Memory : 24GB are built in here in the form of a 16-slot and an 8-slot Samsung bar. They are DDR4-2133 modules with a latency of 15CL (15-15-15-36 4-51-16-5 to be precise). No top modules, but solid memory for all gaming situations that do not aim for absolute peak benchmarks. What I don’t really understand is the configuration: Would it no longer make sense to use the 32GB and install two identical modules? The rule that two or four of the same perform best still applies. Well, what’s inside is inside, and that’s 24GB.

Hard drives : The combination of SSD and SATA is normal, here it is a Samsung SSD with 237 GB, SATA600, format of course 2.5 “. Your space monster next to it is a 3.5” Seagate 2TB 7200rpm SATA600. So there is enough space for now. In the case you have space for a further 2.5 “and a 3.5” disk, but only one more SATA port on the mainboard.

The generic power supply ensures a little more cable chaos than one is actually used to from such systems.

Network : LAN and WLAN are included, both chips come from Killer and Rivet Networks. The LAN connection is a gigabit connection, the WLAN chip is a Killer AC 1535, which supports the ac standard with a maximum of 867Mbps. Very decent on-board chip that usually ends up in better gaming laptops.

Sound : On-board you have a Realtek ALC892 chip, a standard 7.1 on-board chip with no major characteristics or defects.

Power supply : An AcBel 435 watt power supply is installed here, any OEM power supply, which is very quiet, even when the housing is open and half a meter away. It’s a standard design, so you can swap it for something else at any time if you want.

At the top there are two more USB 3.0 and headset jacks and no other surprises with the connections.

Connections : Everything you need. At the top front you have two USB 3.0 ports, plus a 3.5 mm jack for headset input and output. In the back there is a 5.1 audio jack connection set, an optical SPDIF output, four USB 2.0 ports and two more USB 3.0 ports. As already said, there are DVI, HDMI and VGA on board, the 1080 has one HDMI, three display ports and also one for DVI. Finally, there is a real classic, a PS / 2 port for those who want a little NKRO. You have Bluetooth 4.0 directly on the mainboard.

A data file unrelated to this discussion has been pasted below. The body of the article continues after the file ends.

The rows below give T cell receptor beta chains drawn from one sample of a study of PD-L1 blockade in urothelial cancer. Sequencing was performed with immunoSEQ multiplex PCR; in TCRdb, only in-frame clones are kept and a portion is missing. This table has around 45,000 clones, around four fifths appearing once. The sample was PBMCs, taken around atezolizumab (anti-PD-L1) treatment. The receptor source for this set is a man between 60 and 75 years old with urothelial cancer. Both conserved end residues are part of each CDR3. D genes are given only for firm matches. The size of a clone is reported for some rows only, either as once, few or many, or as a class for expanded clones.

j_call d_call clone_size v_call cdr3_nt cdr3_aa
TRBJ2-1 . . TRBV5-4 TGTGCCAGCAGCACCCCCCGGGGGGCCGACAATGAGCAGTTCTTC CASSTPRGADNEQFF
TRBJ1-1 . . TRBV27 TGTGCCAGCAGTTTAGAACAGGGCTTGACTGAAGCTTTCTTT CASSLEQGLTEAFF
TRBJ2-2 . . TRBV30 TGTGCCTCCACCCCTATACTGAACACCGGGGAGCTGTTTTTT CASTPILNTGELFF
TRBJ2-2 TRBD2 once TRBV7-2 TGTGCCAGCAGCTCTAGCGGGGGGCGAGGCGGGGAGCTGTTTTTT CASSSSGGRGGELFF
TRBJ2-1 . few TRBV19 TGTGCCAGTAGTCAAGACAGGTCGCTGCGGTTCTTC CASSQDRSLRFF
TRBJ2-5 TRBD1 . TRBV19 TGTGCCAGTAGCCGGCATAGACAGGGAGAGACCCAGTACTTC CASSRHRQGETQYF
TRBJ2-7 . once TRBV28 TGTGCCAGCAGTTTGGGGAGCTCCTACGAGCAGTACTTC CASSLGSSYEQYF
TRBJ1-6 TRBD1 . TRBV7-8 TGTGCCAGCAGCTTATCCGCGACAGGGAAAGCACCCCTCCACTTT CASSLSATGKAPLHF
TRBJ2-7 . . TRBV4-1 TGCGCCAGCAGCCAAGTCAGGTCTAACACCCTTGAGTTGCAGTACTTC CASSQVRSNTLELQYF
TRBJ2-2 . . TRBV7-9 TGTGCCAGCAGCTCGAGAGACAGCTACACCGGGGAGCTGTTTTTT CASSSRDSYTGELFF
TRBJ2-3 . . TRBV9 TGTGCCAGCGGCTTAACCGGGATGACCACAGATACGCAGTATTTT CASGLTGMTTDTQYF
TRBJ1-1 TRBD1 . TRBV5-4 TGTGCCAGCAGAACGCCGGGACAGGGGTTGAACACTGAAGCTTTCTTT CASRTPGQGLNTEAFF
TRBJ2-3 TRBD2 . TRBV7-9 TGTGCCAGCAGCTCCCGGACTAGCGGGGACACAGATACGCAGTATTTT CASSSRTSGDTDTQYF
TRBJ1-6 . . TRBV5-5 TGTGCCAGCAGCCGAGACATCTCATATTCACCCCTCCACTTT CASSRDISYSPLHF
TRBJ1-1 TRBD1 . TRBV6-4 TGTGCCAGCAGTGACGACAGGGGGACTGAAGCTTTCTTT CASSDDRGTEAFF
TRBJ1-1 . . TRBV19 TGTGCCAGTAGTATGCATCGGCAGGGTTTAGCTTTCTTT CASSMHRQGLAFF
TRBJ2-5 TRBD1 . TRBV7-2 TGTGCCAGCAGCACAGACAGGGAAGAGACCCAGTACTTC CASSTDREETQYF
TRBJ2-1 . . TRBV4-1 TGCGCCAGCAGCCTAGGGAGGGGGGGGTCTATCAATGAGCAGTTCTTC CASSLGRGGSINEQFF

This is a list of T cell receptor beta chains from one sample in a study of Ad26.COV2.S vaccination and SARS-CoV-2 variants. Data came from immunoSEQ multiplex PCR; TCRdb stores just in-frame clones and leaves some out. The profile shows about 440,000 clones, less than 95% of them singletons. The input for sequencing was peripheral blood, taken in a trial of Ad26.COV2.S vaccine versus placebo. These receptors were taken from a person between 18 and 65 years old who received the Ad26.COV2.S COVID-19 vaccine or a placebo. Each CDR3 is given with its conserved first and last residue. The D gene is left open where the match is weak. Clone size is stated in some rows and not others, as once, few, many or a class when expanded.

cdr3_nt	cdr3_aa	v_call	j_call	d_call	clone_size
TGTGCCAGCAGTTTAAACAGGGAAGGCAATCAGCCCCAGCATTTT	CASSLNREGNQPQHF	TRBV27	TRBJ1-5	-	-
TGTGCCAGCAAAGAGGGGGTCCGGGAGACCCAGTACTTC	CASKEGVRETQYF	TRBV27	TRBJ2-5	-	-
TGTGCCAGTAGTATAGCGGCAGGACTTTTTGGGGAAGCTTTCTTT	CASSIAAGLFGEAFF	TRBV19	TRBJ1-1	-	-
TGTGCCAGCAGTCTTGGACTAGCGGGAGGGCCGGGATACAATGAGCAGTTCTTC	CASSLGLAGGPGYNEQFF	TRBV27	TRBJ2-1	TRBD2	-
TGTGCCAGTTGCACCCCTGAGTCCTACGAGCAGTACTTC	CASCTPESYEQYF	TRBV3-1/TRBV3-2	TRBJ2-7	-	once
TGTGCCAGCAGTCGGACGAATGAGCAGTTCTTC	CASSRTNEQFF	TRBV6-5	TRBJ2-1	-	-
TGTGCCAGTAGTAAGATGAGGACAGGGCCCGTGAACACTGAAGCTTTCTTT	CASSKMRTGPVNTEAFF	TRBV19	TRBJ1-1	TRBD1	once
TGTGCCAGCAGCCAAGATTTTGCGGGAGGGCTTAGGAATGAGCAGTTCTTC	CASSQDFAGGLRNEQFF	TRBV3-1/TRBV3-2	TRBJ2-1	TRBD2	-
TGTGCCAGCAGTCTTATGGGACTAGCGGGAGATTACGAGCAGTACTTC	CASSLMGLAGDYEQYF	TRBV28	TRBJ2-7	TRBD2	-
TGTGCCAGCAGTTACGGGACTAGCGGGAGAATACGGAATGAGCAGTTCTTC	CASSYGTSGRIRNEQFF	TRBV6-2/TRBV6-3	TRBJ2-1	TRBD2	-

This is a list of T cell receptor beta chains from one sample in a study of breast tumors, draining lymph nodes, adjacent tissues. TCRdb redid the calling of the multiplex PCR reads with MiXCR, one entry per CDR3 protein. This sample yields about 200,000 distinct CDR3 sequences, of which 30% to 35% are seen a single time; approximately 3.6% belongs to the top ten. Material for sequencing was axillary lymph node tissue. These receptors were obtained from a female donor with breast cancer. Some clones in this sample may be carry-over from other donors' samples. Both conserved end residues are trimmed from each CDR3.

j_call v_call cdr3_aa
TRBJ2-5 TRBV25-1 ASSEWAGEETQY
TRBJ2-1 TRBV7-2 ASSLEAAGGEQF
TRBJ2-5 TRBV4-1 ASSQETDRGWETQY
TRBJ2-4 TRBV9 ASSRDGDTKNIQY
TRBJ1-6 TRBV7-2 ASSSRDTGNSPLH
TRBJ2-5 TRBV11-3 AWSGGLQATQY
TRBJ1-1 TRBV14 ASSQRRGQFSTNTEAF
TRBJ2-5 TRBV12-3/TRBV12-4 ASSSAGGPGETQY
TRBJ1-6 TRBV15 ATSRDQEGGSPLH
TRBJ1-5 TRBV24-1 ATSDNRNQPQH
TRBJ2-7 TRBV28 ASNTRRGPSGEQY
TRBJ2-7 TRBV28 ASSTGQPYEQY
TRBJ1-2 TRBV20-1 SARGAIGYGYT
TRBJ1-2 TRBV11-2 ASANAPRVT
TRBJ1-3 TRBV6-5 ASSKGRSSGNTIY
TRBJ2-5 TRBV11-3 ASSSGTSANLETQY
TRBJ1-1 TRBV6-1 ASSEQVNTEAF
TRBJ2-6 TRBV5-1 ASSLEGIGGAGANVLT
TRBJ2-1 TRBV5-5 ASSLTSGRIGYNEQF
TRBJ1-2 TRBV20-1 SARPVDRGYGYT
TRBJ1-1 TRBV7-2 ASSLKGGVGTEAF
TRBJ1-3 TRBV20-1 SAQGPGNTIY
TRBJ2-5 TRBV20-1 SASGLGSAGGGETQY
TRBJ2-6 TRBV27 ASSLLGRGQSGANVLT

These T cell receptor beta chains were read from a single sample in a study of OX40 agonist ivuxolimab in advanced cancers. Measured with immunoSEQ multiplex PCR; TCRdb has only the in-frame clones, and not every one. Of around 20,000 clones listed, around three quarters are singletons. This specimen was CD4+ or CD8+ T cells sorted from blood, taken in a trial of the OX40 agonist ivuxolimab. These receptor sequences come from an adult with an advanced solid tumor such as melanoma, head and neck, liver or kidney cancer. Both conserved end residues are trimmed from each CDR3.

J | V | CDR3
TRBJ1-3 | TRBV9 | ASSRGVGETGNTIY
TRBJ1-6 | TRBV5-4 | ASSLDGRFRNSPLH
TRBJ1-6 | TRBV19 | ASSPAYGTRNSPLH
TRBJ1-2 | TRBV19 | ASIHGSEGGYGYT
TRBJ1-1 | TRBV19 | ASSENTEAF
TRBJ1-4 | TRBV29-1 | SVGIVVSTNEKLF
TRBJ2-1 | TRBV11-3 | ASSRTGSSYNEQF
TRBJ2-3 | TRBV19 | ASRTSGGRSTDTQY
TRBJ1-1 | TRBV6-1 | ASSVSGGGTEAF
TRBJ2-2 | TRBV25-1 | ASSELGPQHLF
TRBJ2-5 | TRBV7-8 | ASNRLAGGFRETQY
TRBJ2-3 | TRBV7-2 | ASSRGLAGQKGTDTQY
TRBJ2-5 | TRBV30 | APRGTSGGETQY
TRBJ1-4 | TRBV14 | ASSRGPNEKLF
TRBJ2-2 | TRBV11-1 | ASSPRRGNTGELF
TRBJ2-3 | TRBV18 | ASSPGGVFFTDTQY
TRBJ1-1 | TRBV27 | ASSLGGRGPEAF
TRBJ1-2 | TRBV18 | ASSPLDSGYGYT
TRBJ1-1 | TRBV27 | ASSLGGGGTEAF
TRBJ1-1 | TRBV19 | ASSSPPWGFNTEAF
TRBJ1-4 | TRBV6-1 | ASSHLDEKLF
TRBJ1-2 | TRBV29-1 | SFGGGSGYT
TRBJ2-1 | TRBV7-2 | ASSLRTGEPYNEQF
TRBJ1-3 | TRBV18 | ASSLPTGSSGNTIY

Mouse and keyboard : are enclosed. The less talked about it, the better. If it works, it has to be swapped for something else quickly. Almost no matter what, it can only get better.

Software : Windows 10. And (almost) only Windows 10. In contrast to other devices – including earlier Lenovo devices – the Y710 is almost free of additional programs and it only seems to know the bloatware from hearsay. You have the companion app, which offers you the drivers and installs them without grumbling and has a few diagnostic tools ready. The trendy Nerve Center software controls the front lighting and the bandwidth prioritization of the network cards.

Performance in numbers:

Here are a few benchmarks, because you can’t do without them:

PerformanceTest 9.0: 4933,4 Punkte
CPU-Mark: 10100
2D-Mark: 856
3D-Mark: 12985
Memory-Mark: 2651
Disk-Mark: 4205

This means that the Lenovo is “better” than 92 percent of all computers on which the program was otherwise run. So not a computer for someone who wants the fastest PC in the world, but that wasn’t to be expected either.

3DMark’s latest story: What about time travel and ice monsters.

Of course, the ultimate gaming benchmark, 3DMark, shouldn’t be missing:

3D-Mark Timespy 1.0 – 6541 Punkte
Graphics Score 7124 Punkte (46 / 41 FPS)
CPU Score 4470 Punkte (15,0 FPS)

The value is almost the same as that which Futuremark currently still has in it as a 4K gaming reference, a GTX 980 SLI system with a somewhat older i7K processor. This then comes to 6733 points with two cards.

Fire Strike Ultra 1.1 – 5018 Punkte
Graphics Score – 5041 Punkte (28 / 18 FPS)
Physics Score – 11588 Punkte (37 FPS)
Combined Score – 2664 Punkte (12 FPS)

Again, the 4K reference number is 5552 points with more hardware, the Lenovo is only slightly below.

4K Witcher out of the Box?

Off to real life. The PC is small enough; by and large, it is well equipped. Windows was up and running in ten minutes without being bothered with weird junk software. In the past, setting up computers was really harder. But that’s also what the surcharge for the finished PC is paid for compared to self-made ones, so it’s nice that the convenience fits here.

The Cube is also quiet. If I can blame him for something, it is that he is not completely quiet in idle mode. On the other hand, it hardly turns up even under load and can no longer be heard from three meters if the game sound is even quiet. Only in an otherwise quiet room will you notice that something is rustling softly. If you also use it as a media PC, this could be a bit of a problem with quiet music or film passages, and there are small PCs that are quieter. But rarely with such hardware power in such a small space. The countless cooling openings on the case seem to have the desired effect. Even under heavy load, the CPU temperature does not rise above 60 degrees, the GPU does not rise above 80. These are the values ​​that you would like to have with you. The hard drives even seem to be in a cold zone and never rose above 30 degrees.